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A Thought On Filtration

By Alan Opdyke

Like most of us in the hobby I am always watching my fish and thinking about their environment. Many of my thoughts lead to ideas about changes that I hope will improve the living conditions of the gups which I hope will lead to larger fish. Of course most ideas are just that, ideas, and never get any further. What usually happens is one idea is immediately followed by two or more thoughts about why I cannot do it or make a change.

Early in this calendar year I was thinking about filtration, water movement, and diseases. I get, from time to time, tanks of fish that just hang near the back, will not come to the front and eat, and appear to be clamped. I don’t think this is the “clamping disease”, as they will come out of it without medication most times by simply stopping all food. What I think is I have somehow caused an ammonia cycle much like all salt water tanks go through when setting up new before the good bacteria gets established and a natural cycle can occur. I noticed this happening with up and coming fish I was feeding heavily and usually right after I had plucked the filter out of the tank and dropped in a fresh one.

I use 10 gallon tanks with Lustar medium size round filters. I usually change filters when the bubbles become extremely erratic or almost stop all together. At this point I am convinced these filters which are basically mechanical are now mechanical and biological. The radical change from a heavily “seeded” filter to a fresh one is what I deducted was my problem. Well, the next logical step for me was “Why not have two filters in each tank”? That way I would always have a seeded filter in each tank as long as I never changed them both at one time.

Before picking up the phone with a call to “Wet Thumb” I considered what filters to add. You see, if you ask around at shows and seminar attendees you will find people who will only use some brand of bubble up filter like Lustar and some who will only use a sponge filter like the Dirt Magnet. People are very divided on filters as they are on many other things. One thing is for sure, nothing is for sure.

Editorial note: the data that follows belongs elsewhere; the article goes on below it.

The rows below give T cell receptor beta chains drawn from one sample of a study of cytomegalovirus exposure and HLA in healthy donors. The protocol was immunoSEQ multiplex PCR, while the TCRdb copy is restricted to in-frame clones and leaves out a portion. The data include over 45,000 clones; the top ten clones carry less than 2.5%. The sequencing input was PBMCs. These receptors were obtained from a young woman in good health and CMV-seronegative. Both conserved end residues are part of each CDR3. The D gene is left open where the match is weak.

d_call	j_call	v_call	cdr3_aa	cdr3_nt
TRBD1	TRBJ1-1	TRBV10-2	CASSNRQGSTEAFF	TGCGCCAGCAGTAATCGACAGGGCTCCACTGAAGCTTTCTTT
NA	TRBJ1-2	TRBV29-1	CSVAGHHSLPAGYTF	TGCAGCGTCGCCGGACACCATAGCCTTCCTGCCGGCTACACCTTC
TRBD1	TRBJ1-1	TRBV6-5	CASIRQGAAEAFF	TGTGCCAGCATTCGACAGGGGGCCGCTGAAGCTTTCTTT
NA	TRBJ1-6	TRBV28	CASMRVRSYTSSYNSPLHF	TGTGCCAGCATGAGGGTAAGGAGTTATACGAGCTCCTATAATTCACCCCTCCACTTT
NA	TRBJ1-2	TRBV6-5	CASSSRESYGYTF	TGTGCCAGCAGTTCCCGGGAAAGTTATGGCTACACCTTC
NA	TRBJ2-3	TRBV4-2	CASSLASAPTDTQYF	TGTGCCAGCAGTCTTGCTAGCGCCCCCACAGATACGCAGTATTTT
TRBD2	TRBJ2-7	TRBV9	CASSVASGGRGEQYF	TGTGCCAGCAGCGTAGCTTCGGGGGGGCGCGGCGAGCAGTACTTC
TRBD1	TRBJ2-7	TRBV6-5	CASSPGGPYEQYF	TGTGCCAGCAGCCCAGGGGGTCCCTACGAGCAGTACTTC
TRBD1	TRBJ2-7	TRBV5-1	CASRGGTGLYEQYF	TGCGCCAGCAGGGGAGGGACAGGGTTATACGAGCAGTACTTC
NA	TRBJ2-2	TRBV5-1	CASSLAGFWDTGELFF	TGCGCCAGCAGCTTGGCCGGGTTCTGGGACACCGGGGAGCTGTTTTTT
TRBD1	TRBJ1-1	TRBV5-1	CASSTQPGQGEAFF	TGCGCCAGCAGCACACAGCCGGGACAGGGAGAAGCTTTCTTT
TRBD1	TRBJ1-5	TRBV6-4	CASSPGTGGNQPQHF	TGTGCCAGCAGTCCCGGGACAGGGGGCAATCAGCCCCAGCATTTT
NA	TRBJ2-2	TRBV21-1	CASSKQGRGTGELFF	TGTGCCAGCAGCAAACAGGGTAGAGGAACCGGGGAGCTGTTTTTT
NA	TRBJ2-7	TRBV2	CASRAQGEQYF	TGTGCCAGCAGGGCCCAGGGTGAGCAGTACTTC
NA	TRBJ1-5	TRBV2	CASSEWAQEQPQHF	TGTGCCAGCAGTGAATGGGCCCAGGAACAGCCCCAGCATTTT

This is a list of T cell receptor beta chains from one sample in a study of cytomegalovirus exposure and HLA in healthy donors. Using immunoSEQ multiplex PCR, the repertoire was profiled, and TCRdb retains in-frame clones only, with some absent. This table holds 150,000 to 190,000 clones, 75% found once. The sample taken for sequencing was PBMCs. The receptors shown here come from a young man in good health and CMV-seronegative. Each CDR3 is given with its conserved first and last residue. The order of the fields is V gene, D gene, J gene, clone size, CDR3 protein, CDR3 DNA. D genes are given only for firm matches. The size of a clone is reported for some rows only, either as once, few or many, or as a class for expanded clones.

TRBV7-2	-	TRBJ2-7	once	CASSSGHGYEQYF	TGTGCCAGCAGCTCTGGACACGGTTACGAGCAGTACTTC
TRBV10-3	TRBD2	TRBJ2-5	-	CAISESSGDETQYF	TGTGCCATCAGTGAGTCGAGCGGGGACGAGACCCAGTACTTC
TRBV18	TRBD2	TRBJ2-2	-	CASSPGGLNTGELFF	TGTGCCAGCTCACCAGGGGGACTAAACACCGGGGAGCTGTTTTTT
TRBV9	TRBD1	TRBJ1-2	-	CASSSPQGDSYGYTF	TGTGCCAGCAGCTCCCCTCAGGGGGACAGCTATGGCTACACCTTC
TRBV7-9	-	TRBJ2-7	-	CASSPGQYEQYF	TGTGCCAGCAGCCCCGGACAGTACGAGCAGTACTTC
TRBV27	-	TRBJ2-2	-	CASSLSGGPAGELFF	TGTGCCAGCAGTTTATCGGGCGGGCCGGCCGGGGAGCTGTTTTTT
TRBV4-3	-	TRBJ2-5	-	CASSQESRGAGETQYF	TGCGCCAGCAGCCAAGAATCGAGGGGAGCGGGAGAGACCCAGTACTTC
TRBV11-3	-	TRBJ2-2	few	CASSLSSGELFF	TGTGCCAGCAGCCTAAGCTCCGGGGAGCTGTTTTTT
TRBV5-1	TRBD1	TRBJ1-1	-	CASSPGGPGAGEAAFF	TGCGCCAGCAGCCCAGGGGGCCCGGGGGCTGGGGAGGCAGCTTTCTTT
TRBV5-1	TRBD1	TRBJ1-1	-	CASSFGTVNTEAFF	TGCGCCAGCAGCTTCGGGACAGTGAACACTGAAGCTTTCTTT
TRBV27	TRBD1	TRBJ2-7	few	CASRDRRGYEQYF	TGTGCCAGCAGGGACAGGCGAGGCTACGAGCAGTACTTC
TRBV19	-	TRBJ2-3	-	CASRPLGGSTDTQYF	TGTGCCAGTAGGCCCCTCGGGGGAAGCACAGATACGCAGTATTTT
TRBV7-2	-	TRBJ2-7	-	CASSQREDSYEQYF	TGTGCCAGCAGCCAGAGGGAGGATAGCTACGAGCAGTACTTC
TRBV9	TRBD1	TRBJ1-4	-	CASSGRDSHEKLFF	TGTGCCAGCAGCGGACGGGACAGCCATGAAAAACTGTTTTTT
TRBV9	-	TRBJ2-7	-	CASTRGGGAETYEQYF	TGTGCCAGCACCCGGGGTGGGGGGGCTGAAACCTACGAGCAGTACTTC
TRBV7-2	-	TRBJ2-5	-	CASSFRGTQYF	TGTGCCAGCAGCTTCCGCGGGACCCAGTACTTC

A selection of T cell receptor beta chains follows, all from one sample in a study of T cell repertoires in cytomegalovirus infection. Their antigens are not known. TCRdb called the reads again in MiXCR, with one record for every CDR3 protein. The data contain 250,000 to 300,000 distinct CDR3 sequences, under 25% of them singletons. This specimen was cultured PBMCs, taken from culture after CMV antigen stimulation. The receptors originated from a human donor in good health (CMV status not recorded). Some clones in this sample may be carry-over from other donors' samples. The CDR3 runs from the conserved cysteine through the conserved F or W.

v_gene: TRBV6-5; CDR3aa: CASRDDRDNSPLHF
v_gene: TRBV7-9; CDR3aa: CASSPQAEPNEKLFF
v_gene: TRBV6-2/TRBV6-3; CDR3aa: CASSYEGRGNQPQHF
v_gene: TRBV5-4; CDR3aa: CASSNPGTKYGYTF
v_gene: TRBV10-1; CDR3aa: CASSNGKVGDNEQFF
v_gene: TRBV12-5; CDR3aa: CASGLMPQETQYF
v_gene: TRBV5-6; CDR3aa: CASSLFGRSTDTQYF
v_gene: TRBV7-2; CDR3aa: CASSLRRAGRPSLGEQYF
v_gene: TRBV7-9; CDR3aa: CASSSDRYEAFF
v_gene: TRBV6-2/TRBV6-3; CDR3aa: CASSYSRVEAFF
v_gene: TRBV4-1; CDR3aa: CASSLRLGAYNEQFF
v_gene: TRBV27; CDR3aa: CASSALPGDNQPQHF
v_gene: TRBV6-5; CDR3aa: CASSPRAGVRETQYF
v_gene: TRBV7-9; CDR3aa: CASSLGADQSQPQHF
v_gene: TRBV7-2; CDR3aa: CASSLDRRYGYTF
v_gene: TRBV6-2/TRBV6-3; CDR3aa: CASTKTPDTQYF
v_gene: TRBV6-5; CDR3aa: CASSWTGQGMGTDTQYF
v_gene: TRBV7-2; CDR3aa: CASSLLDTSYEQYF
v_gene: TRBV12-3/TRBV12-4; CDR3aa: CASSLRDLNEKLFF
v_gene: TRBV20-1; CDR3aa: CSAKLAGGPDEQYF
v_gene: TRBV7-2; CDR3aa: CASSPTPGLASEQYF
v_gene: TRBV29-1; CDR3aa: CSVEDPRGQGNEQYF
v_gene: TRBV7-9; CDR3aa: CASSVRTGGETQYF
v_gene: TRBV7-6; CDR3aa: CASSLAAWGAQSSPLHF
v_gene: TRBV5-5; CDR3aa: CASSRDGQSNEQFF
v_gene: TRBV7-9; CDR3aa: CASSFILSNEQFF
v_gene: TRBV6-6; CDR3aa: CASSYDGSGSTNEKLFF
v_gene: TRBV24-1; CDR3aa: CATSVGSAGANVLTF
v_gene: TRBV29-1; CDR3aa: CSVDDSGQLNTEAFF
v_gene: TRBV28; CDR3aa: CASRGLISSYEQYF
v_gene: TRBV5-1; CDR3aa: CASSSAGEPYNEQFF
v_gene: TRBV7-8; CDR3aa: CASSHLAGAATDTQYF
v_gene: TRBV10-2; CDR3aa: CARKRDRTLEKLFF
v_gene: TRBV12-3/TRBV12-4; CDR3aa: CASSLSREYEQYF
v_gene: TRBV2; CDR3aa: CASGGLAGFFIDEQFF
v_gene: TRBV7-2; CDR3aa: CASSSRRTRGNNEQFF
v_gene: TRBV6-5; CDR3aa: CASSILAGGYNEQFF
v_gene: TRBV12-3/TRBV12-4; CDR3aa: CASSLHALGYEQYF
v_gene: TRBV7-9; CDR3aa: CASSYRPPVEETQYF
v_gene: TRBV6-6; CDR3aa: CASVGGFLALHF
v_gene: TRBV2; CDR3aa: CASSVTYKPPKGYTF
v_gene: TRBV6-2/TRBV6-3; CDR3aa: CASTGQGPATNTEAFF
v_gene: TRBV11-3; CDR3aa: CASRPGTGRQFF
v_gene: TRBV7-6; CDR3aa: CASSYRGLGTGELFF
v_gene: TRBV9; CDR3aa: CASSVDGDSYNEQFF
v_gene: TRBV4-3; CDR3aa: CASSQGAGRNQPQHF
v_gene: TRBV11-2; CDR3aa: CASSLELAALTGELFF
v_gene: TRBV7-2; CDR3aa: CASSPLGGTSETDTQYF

So I decided maybe I could have one of each type in every tank. I then spoke with several people in the hobby I know either on the phone, in person, or by E-mail over the next few months. Remember what I said earlier about nothing is for sure in this hobby of ours. Well, the recommendations from everyone were evenly divided between “that may be a good idea” to “I would not do that”.

Well I did give it some serious thought as the whole process requires another air valve to be installed in my main air lines for each of the sixty tanks  and, of course, another filter for each tank. I ordered more valves and sponge style filters and over the next couple months got all 60 tanks changed to two filters, one Lustar and one sponge.

The advantages for my setup are:

1)     I can change filters without upsetting the bacteria cycle.
2)     I have not had fish hang in the back or clamp up.
3)     I have increased the water circulation and oxygen to surface exposure.
4)     Instead of just bleeding air off from my 1/8-hp blower I am using it!

This is just a thought I wanted to pass on. It may work for you and it may be something you wouldn’t even consider. It is working for me and I am happy with the change.

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Filtration